Summary: We print it on our currency. But in our life we have to determine how to fill in the blank. I will place my trust in ___________.

Trust Issues

I. Introduction

It is right there in green and white. It is engraved into the silver, copper, and gold. It is a prominent feature on our currency. It is a statement of trust. It is a statement of reliance and dependence. However, I want to submit to you that most of us have trust issues and the way we handle what we seem to value most disputes whether we really trust God or if we have removed Him from the statement and instead have filled His spot with a blank.

In services like this all you have to do is read the passage of Scripture in Psalms 20:7 that says, “Some trust in chariots and some in horses, but we trust in the name of the Lord our God.” And you can get shouts of agreement and affirmation! Hands go up and heads nod. We proclaim trust and yet even with all the teaching we have been exposed to about God loving a cheerful giver, that is more blessed to give than receive, and that we reap what we sow there is no question that we have trust issues.

Only 3% of Americans give to a church and in Protestant and Evangelical church the average giving is $17 a week.

So, for all our talk about trust in the Lord there is little to no proof of that when the question of trust extends to our finances. We have trust issues and those trust issues are never more apparent or glaringly absent than when it extends to our wallet.

I declare to you today that if we don’t trust Him in all then the truth is we don’t really trust Him at all. I want to challenge your trust levels today! I want to show you that you can trust Him in all.

Luke 7:36-39, 44-47 (Message)

One of the Pharisees asked him over for a meal. He went to the Pharisee’s house and sat down at the dinner table. Just then a woman of the village, the town harlot, having learned that Jesus was a guest in the home of the Pharisee, came with a bottle of very expensive perfume and stood at his feet, weeping, raining tears on his feet. Letting down her hair, she dried his feet, kissed them, and anointed them with the perfume. When the Pharisee who had invited him saw this, he said to himself, “If this man was the prophet I thought he was, he would have known what kind of woman this is who is falling all over him.” 44 Then turning to the woman, but speaking to Simon, he said, “Do you see this woman? I came to your home; you provided no water for my feet, but she rained tears on my feet and dried them with her hair. You gave me no greeting, but from the time I arrived she hasn’t quit kissing my feet. You provided nothing for freshening up, but she has soothed my feet with perfume. Impressive, isn’t it? She was forgiven many, many sins, and so she is very, very grateful. If the forgiveness is minimal, the gratitude is minimal.”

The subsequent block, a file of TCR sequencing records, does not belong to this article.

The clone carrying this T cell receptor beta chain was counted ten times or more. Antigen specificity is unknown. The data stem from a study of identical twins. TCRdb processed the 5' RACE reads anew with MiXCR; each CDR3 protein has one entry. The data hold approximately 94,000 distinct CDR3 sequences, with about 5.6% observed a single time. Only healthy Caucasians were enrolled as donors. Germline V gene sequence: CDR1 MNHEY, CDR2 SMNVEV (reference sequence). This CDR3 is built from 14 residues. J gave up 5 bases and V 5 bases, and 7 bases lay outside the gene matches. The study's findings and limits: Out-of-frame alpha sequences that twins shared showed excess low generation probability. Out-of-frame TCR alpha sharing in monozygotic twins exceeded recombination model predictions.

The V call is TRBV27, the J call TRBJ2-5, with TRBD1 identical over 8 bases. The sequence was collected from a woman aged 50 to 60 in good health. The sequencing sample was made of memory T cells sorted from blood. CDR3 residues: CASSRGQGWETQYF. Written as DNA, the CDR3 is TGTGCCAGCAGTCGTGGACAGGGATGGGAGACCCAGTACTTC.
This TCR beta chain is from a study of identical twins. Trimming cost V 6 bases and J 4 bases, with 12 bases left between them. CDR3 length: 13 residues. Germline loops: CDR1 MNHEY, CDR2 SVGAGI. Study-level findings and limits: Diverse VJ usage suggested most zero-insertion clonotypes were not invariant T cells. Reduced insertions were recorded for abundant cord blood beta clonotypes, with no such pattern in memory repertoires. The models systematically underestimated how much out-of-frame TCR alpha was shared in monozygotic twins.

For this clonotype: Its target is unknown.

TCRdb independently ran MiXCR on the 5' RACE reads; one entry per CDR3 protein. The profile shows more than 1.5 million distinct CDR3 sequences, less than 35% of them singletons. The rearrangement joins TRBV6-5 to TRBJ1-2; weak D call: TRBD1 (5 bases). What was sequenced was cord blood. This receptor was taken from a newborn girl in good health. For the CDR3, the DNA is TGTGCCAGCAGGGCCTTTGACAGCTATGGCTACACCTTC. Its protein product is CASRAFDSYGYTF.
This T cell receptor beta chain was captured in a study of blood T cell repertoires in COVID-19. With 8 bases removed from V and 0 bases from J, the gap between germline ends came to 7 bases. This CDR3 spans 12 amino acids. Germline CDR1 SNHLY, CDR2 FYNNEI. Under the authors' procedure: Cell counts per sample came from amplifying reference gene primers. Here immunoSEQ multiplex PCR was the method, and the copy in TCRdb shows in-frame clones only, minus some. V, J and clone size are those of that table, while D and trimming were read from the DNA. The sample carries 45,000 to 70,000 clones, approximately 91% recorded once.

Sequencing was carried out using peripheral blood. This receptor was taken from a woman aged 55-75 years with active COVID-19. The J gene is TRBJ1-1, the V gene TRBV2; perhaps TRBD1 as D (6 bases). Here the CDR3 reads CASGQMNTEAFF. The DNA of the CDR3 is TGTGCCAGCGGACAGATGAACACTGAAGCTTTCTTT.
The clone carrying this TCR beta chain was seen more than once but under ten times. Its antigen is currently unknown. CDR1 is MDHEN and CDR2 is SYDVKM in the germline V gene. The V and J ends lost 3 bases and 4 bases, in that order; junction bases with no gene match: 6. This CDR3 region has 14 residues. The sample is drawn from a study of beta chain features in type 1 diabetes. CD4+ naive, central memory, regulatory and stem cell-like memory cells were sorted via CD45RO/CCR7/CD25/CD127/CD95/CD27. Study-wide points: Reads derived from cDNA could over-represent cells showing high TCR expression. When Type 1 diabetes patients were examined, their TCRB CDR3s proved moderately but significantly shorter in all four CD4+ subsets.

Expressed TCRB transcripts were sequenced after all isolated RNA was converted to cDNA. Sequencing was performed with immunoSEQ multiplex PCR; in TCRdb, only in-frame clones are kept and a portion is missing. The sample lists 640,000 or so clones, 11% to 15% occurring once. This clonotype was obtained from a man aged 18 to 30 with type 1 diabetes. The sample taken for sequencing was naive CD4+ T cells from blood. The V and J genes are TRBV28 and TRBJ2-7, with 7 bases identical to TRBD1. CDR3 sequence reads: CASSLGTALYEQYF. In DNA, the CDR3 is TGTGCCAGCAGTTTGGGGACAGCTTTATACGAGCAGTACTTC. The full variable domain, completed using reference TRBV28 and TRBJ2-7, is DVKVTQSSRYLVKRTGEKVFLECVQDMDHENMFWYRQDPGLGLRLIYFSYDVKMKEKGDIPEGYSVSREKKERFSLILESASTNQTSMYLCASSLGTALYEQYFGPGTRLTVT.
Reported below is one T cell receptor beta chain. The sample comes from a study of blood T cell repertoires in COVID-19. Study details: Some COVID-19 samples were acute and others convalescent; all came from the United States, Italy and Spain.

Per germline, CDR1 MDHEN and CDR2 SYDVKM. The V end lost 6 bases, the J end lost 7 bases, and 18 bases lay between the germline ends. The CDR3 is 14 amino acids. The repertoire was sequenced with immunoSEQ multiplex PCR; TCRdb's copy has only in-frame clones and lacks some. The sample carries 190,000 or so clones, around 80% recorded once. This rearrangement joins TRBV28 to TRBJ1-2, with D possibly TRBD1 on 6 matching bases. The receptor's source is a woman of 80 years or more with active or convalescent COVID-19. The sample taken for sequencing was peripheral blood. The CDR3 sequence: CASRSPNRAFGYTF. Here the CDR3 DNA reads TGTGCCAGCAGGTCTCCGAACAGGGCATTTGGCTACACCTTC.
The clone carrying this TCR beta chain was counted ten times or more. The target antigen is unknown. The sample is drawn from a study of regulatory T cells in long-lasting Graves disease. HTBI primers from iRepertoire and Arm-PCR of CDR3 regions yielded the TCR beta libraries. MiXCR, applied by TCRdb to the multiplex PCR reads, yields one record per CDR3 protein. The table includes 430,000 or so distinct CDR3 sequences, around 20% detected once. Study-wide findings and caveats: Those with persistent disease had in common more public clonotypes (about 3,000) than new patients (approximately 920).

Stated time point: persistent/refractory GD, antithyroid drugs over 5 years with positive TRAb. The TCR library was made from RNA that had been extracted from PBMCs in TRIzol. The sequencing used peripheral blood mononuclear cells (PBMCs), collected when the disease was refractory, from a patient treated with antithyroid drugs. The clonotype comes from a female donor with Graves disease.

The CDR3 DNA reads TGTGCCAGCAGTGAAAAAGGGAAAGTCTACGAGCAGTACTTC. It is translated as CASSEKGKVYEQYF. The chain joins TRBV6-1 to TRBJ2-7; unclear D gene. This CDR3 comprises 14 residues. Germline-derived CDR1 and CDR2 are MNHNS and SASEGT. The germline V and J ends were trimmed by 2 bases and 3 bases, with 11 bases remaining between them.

I know most of you know this account. However, I want to spend some time in this account from the perspective of trust because this account is a graduate level teaching on trust that we must grasp.

I want you to notice where she encounters Jesus. In the home of a Pharisee. She is in the company of religious folks. These are The Who’s who in religious circles. I also want you to pay attention to who gets angry that she breaks open this flask of perfume. It was a religious person. Why is it that only the church folk get nervous when the conversation turns to money? We want the church to address every topic under the sun . . . Relationships, worship, parenting, marriage, prosperity, healing but then we get angry when the topic selected bleeds over into our finances! Why? I think the only ones offended by discussions about giving are those who have trust issues?

This lady demonstrated trust.

She trusted Him with her life. Remember who she was and where she was. She was a harlot in the home of a Pharisee. Pharisees have a long standing track record in Scripture with how they treat a woman like this. If you read this account in John 12, then it occurs after the Pharisees had already showed their hand when they drug a woman into the streets who was caught in adultery (John 8) to stone to death. By venturing into this environment to get to Jesus she was literally putting her life at risk. Maybe she had witnessed Jesus’ intervention in John 8 and knew she could trust Him with her life. With no apparent concern for her own saftey and unwilling to let the snide remarks of the host stop her she kneels in front of Jesus. She apparently believes He won’t let her be mistreated. Perhaps we can conclude that it was no great leap to trust Him with what she valued because she had already trusted Him with her life. Perhaps because she trusted Him to protect and shield her life she could willingly push past fear and place her most valued possession at His feet.

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